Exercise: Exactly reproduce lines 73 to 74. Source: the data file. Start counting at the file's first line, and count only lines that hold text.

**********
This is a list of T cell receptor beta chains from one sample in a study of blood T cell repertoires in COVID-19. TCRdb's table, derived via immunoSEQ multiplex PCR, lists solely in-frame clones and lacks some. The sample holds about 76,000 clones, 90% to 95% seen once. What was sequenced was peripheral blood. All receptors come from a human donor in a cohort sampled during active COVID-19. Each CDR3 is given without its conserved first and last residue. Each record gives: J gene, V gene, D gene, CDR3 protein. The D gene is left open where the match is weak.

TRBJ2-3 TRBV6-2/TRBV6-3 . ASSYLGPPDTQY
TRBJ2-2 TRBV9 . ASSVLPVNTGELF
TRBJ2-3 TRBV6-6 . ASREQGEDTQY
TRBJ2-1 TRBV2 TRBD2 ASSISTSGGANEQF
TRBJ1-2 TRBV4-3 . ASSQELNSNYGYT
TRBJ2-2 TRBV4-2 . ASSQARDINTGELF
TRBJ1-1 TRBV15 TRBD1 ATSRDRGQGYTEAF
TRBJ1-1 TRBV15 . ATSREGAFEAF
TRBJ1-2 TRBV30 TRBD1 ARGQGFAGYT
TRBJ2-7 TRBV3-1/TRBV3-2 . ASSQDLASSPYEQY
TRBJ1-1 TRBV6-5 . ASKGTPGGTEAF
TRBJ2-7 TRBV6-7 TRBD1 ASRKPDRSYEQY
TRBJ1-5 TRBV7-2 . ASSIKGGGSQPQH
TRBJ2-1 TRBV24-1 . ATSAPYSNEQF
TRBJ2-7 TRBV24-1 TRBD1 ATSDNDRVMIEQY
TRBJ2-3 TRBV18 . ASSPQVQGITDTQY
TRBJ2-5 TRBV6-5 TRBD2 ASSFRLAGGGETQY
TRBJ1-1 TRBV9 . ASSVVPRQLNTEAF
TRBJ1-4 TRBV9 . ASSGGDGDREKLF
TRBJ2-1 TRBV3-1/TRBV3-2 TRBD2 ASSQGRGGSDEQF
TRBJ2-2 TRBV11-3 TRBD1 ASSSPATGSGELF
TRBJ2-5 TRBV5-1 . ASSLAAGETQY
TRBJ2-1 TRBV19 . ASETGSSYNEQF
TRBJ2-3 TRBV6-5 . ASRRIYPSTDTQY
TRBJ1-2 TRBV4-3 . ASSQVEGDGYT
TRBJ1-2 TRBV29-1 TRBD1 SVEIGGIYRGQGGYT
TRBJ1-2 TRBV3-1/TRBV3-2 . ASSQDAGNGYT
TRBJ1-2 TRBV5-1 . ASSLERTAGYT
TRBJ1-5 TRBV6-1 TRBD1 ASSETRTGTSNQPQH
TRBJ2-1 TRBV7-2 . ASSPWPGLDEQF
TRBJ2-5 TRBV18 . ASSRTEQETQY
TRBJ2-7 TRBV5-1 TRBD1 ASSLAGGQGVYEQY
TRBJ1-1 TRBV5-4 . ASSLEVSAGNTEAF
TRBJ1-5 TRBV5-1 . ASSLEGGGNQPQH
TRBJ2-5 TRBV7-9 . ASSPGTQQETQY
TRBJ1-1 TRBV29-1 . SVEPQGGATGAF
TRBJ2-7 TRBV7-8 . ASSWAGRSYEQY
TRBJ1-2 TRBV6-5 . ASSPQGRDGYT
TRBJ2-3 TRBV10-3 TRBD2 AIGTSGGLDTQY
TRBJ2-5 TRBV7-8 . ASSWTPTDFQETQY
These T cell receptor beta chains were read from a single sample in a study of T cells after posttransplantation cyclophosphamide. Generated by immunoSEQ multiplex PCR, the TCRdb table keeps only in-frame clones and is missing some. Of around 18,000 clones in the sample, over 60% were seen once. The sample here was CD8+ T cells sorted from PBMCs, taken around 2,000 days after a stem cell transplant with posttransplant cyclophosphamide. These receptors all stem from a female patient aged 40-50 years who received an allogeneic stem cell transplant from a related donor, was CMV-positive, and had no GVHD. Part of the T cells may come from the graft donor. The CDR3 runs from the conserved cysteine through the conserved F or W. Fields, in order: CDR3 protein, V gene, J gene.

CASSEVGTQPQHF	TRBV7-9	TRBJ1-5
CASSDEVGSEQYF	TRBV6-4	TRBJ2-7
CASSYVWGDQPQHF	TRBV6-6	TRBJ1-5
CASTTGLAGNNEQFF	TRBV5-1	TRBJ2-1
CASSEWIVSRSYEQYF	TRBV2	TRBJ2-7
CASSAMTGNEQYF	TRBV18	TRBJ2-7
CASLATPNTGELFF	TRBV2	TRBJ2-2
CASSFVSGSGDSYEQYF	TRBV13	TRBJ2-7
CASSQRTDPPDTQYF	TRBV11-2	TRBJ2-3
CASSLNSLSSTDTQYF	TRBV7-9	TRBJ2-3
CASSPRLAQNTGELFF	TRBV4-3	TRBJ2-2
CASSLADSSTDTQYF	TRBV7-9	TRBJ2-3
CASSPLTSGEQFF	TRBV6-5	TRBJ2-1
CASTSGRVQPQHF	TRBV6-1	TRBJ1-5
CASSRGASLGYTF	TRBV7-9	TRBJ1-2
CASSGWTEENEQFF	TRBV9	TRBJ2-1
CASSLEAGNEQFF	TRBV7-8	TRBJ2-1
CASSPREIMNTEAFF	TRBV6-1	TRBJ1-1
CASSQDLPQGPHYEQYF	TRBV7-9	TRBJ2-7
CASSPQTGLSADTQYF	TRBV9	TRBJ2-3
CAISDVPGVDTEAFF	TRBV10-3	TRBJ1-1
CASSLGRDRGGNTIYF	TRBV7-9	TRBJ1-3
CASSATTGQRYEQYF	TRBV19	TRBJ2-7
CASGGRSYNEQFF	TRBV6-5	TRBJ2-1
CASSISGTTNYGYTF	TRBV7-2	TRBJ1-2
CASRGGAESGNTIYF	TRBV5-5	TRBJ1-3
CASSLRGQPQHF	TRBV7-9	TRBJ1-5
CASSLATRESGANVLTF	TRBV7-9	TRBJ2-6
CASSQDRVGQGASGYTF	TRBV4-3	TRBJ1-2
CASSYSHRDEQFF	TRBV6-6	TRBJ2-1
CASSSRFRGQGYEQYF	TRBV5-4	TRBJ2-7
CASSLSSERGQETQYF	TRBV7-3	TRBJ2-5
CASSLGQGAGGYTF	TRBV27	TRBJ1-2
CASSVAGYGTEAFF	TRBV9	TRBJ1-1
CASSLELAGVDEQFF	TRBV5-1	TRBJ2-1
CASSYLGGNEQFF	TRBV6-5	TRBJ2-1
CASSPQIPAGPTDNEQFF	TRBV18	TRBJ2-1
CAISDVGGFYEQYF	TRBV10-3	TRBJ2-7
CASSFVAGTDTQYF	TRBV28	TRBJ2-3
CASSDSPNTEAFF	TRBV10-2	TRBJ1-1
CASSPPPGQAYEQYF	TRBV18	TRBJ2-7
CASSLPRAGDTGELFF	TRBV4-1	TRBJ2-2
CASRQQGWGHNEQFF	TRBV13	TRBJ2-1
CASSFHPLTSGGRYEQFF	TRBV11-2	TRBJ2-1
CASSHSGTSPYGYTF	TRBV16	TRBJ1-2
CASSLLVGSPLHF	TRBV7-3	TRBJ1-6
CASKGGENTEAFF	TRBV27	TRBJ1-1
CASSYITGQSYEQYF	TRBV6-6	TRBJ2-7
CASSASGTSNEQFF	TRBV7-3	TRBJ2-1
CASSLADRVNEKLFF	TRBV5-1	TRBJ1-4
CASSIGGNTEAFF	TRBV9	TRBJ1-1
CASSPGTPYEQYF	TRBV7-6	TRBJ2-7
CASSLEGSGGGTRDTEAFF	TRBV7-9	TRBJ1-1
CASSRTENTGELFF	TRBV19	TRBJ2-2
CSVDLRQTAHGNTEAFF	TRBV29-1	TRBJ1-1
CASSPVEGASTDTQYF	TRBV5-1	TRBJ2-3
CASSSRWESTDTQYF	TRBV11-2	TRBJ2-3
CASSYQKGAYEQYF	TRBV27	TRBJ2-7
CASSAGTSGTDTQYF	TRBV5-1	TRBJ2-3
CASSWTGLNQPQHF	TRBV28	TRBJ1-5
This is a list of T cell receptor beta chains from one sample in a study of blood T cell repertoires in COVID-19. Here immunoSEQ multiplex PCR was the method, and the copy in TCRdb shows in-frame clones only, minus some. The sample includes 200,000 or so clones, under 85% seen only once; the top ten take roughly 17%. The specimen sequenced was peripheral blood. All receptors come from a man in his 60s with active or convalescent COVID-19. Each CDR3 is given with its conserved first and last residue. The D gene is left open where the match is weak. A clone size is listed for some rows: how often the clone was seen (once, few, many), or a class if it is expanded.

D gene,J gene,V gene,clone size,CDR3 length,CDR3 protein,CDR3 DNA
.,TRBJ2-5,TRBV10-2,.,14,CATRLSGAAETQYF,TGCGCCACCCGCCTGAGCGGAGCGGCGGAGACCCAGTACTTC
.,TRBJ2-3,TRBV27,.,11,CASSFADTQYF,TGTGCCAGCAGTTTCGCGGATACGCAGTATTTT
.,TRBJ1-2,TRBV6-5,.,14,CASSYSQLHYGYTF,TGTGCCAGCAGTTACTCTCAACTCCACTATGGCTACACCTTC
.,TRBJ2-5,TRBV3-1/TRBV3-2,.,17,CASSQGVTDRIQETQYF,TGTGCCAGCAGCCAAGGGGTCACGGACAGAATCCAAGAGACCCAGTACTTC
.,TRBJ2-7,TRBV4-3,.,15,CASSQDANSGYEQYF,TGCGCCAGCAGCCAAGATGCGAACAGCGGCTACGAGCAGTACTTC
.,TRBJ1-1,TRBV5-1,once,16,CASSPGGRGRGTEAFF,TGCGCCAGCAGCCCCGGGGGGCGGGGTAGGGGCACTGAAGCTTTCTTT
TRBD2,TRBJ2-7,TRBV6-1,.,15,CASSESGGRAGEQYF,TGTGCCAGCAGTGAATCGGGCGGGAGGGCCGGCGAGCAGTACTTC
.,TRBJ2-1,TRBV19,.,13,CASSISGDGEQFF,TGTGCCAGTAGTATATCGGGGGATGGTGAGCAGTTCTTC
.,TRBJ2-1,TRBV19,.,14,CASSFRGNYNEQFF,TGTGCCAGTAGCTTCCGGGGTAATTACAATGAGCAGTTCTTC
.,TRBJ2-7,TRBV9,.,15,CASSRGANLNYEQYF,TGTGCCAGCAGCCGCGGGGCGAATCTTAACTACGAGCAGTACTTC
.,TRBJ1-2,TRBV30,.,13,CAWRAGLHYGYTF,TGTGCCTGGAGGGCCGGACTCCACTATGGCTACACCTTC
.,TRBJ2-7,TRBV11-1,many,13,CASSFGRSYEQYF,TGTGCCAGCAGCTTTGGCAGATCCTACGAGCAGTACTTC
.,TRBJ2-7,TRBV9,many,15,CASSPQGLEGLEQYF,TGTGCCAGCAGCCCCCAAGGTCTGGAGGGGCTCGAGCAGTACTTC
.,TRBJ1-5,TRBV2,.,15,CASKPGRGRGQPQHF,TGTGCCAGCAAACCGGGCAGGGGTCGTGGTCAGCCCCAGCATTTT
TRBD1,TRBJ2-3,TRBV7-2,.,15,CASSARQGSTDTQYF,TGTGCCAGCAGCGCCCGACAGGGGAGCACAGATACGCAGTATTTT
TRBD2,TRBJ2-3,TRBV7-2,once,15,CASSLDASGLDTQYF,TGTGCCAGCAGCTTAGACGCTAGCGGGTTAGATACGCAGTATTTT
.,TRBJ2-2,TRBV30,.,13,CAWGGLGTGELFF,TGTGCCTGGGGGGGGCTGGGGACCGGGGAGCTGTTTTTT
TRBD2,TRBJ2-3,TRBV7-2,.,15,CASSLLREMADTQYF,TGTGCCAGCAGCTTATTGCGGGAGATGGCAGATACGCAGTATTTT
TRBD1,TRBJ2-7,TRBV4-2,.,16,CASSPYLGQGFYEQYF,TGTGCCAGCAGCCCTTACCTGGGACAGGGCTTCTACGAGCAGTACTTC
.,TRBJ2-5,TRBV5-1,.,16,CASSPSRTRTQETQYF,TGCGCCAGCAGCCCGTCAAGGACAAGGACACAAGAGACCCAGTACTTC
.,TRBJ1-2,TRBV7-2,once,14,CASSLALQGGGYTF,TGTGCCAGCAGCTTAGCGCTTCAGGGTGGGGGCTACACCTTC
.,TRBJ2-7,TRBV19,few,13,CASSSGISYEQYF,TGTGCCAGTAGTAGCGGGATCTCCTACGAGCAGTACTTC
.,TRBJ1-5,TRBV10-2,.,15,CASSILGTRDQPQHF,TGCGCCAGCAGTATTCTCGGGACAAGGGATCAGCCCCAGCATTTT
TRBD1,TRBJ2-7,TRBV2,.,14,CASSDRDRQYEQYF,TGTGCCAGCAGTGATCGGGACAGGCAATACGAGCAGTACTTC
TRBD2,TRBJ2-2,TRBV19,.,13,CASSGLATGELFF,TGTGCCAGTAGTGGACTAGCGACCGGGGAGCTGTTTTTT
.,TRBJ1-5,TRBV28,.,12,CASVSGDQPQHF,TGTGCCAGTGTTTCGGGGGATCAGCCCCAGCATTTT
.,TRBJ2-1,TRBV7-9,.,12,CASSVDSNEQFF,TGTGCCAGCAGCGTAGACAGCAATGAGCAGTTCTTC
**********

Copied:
CASSSRFRGQGYEQYF	TRBV5-4	TRBJ2-7
CASSLSSERGQETQYF	TRBV7-3	TRBJ2-5